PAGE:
The Euthanasia spot TV stations refused to air


Screen shot 2010-09-13 at 4.46.55 PM.pngThis ad was created by The Works, Sydney on behalf of lobby group Exit International, and was set to launch yesterday but was refused permission to go to air by Free TV Australia’s Commercial Advice (CAD) service.

The spot, shot by The Works partner Kevin Macmillan, aims to make people think about the power of choice. The completed ad was due to premiere in Brisbane on Sunday between 8.30 and 9.30pm during Bones.

After winning The Pitch challenge on Gruen Transfer in July with a campaign to sell compulsory euthanasia for the over-80s, The Works, Sydney were invited to share their strategic approach with Exit International.

On Friday, 6 August, The Works partner Kevin Macmillan addressed theSydney chapter meeting of Exit International, the voluntary euthanasiaadvocacy group founded by Dr Philip Nitschke PhD, MD.

Macmillan’stalk covered how the agency arrived at the creative approach shownin the Gruen spot, the nature of voluntary versus non-voluntaryeuthanasia, and national reaction to the segment. The campaign on GruenTransfer stirred some heated comments from the community.

Statement from Free TV Australia:

Exit International Advertisement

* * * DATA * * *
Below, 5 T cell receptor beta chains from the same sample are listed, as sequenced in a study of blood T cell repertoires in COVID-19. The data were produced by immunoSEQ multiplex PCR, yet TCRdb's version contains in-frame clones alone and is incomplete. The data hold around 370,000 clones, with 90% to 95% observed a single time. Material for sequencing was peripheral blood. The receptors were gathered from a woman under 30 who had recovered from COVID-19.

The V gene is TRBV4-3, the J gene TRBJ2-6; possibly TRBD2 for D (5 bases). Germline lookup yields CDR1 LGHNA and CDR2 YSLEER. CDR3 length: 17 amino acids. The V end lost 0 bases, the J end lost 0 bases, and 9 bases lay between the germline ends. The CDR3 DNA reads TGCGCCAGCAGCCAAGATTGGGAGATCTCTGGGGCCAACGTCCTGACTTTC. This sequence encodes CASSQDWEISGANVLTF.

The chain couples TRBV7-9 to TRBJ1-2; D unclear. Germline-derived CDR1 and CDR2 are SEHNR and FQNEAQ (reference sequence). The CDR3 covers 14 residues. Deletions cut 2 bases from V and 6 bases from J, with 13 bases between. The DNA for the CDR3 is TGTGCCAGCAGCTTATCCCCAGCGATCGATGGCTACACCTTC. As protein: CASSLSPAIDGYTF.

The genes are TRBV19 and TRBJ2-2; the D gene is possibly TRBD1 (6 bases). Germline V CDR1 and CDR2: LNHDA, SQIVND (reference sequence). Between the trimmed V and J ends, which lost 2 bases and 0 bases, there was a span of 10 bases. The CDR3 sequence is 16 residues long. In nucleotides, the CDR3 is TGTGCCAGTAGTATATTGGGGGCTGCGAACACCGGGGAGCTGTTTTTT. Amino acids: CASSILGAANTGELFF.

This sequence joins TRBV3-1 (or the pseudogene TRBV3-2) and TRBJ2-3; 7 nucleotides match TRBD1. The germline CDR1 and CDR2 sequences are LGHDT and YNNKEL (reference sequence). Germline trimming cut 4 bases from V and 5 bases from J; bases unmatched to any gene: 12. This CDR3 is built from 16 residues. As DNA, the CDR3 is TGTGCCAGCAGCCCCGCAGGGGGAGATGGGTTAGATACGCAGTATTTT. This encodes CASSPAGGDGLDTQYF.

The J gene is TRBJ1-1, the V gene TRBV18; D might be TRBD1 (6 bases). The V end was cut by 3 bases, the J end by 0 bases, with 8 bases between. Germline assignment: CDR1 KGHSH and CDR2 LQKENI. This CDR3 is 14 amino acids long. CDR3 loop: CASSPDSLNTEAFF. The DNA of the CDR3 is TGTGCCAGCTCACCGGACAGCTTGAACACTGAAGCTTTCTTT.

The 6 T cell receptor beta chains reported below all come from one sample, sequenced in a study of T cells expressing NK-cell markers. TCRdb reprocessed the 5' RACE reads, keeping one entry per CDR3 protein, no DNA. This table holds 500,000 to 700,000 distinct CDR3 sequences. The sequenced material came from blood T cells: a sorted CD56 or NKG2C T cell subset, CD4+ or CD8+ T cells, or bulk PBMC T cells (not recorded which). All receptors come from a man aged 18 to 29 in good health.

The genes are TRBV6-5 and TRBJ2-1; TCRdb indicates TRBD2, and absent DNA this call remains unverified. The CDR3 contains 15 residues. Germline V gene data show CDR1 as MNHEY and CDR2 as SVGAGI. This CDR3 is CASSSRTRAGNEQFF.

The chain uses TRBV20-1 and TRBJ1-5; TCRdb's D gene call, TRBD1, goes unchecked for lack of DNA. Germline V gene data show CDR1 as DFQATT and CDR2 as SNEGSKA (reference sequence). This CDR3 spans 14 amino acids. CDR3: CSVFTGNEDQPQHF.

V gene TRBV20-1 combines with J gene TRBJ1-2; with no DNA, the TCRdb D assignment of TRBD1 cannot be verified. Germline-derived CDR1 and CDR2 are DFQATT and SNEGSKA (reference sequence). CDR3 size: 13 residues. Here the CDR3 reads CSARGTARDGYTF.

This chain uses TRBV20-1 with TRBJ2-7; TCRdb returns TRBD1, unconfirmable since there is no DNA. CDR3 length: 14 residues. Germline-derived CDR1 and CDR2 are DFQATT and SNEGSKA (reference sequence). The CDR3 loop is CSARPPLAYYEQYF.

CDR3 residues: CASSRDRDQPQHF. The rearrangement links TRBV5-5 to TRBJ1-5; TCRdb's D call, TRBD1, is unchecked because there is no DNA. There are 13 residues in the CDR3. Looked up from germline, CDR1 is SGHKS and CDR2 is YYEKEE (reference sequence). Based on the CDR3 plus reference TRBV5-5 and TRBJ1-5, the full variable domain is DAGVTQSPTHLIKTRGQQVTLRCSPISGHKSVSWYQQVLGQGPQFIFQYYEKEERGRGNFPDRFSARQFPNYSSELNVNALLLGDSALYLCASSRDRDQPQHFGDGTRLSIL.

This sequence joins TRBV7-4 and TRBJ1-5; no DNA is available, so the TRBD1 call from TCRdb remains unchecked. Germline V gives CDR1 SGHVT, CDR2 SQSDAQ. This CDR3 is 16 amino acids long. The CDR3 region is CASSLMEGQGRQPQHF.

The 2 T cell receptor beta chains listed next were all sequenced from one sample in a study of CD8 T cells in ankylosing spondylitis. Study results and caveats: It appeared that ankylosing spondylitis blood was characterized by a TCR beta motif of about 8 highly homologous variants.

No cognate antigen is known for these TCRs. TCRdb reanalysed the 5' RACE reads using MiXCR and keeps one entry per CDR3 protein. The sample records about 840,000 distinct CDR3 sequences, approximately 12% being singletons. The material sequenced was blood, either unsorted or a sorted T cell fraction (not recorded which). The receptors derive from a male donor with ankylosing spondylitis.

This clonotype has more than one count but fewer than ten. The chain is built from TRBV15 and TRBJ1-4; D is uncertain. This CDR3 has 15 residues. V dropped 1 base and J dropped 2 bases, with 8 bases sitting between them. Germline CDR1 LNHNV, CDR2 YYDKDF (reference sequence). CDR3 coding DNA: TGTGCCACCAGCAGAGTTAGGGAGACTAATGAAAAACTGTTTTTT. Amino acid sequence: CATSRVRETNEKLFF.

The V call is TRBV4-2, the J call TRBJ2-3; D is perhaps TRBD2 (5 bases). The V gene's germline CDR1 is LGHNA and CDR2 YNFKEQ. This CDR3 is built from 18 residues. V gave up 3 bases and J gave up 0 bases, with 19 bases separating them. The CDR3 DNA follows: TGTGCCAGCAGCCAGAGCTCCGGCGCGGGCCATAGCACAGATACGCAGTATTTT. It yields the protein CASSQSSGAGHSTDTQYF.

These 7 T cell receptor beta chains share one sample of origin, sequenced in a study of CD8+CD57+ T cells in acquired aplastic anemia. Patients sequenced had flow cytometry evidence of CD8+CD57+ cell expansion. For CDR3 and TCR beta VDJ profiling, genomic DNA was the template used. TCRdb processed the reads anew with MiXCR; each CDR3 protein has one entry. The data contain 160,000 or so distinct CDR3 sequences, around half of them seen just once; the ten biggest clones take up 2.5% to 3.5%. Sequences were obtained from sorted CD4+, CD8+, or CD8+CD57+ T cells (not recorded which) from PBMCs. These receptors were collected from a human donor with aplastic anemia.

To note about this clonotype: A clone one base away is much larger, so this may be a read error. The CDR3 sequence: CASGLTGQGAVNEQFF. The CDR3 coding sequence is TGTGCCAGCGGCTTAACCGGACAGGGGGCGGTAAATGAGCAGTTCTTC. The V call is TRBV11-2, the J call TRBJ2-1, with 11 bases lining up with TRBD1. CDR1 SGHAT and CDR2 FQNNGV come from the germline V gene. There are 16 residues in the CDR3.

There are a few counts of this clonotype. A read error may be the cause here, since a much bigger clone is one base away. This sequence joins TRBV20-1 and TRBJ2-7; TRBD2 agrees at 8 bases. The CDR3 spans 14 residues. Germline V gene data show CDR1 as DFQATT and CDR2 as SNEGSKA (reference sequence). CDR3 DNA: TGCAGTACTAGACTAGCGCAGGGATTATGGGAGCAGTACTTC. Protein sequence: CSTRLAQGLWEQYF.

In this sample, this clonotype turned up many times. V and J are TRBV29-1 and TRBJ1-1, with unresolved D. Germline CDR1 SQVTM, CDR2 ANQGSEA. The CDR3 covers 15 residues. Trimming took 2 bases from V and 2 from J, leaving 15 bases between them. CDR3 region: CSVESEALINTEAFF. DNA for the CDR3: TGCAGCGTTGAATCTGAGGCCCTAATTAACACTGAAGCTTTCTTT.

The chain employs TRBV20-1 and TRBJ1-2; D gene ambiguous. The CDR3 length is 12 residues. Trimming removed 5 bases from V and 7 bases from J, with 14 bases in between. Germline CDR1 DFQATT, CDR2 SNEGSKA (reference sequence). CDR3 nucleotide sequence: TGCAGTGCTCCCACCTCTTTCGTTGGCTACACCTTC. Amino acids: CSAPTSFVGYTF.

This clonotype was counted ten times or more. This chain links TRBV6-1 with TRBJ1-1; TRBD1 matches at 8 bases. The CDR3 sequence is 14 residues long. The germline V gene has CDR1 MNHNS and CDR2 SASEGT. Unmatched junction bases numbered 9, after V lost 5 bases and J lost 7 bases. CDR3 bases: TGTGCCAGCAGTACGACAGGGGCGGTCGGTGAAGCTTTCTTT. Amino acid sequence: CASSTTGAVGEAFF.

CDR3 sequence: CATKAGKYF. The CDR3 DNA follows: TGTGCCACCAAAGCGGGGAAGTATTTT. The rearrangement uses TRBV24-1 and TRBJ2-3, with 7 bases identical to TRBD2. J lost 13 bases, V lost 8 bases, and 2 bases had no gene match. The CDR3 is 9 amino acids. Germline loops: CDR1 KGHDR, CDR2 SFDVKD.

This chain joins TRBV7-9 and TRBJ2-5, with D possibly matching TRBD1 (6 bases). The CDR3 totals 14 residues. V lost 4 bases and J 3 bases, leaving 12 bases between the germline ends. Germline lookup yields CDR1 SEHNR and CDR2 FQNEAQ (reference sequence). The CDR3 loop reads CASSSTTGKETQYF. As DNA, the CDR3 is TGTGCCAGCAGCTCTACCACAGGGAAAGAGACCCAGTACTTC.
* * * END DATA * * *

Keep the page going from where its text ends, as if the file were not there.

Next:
•    Commercial free-to-air television broadcasters provide their services under a public licence and are subject to a range of strict rules about what can and cannot be shown on television.

•    The Commercial Television Industry Code of Practice states that material which promotes or encourages suicide will invariably be unsuitable for television.

•    Compliance with the Commercial Television Industry Code of Practice is a condition of broadcasters’ licences, breach of which would expose them to significant penalties.

•    Free TV Australia expresses no view on the ethical and legal debate surrounding voluntary euthanasia and has no interest in suppressing debate on this sensitive issue.

•    The decision by Commercials Advice to withdraw classification for the Exit International advertisement was based purely on a view that the broadcasting regulator, the ACMA, would be able to investigate and uphold a complaint that the advertisement was in breach of section 2.17.5 of the Code of Practice. Commercials Advice have obtained independent legal advice which supports this view.

•    Broadcasters take very seriously their obligations under the Commercial Television Industry Code of Practice. The Commercial Television Industry Code of Practice is reviewed periodically and is subject to a wide-ranging public consultation process to ensure it adequately reflects community attitudes.